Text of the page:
National sport organizations face safe-sport deadline, risk losing funding
A flurry of national sport organizations signing up with the new Office of the Sports Integrity Commissioner is expected in the coming days, or their funding could get cut off.
The office with lawyer and former artistic swimmer Sarah-Ève Pelletier at its helm was established as one remedy to Canada's safe-sport crisis.
Athletes have been testifying before parliamentary committees in recent months about the sexual, emotional and physical abuse they've experienced pursuing their sport at the highest level.
Most national sport bodies have an in-house process for complaints, which athletes said left them at risk for retaliation and more abuse.
The Office of the Sport Integrity Commissioner (OSIC), which is an independent division of the Sport Sport Dispute Resolution Centre of Canada, was established to take the complaint process away from the NSOs.
Canadian sports minister Pascale St-Onge made Saturday the cutoff for any national sports organization that gets federal money to become a signatory and comply with the Universal Code of Conduct to Prevent and Address Maltreatment in Sport (UCCMS).
"We expect all national sport organizations to become signatories of the Office of the Sport Integrity Commissioner by April 1, 2023," St. Onge told The Canadian Press in a statement Thursday.
"I am very proud of the great progress that has been made in just a few months. Almost all NSO are now members of OSIC, and this is a significant step toward a safer sport system in Canada.
"The very few NSO that haven't complied by April 1 will have their funding suspended until they do so."
Of the 63 national sport organizations that receive Sport Canada money, 41 were listed as signatories as of Thursday with another 15 committed to complying soon.
"We need action from sport organizations," Pelletier told The Canadian Press.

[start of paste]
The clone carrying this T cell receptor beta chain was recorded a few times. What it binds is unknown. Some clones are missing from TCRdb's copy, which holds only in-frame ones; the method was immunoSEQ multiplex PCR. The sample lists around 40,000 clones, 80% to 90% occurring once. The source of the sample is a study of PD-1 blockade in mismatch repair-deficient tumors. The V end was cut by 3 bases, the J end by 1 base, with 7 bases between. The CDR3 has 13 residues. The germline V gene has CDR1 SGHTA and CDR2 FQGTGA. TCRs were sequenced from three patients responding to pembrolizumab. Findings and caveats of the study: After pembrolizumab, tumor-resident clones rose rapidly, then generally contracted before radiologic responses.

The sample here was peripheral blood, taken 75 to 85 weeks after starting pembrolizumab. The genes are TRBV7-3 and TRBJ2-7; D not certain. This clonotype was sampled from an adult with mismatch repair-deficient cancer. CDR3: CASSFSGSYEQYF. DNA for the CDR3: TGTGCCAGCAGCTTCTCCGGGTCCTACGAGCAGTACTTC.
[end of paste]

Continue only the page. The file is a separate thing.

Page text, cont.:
"We need action from everyone in the Canadian sports system and we need that action to be diligent, but as efficient as possible, to really affect the change that's needed and the advancement of safe and inclusive sport for everyone."
Among the signatories are Hockey Canada and Gymnastics Canada, which have been headliners for safe sport problems.
Bobsleigh Canada Skeleton, which underwent a leadership purge last year, pushed back its original Jan. 17 date of compliance because it wanted more time for a leadership transition.
"We're not going to speak about individual NSOs and where we are in negotiations with them," said Marie-Claude Asselin, who is the chief executive officer for the Sport Dispute Resolution Centre of Canada.
"We can tell you that we're in communication with all of them. Sometimes there's a delay between the signature and the actual implementation because they need time to finalize some of the obligations under the agreement.
"We give them a grace period of a maximum three months. They're in the process of having the documents signed but the effective date could be past April 1. We do have a number of agreements that are already signed to become effective on Friday and Saturday."
The Canadian Olympic and Paralympic committees, the Canada Games Council, the Coaching Association of Canada and all seven national sport institutes are also among signatories.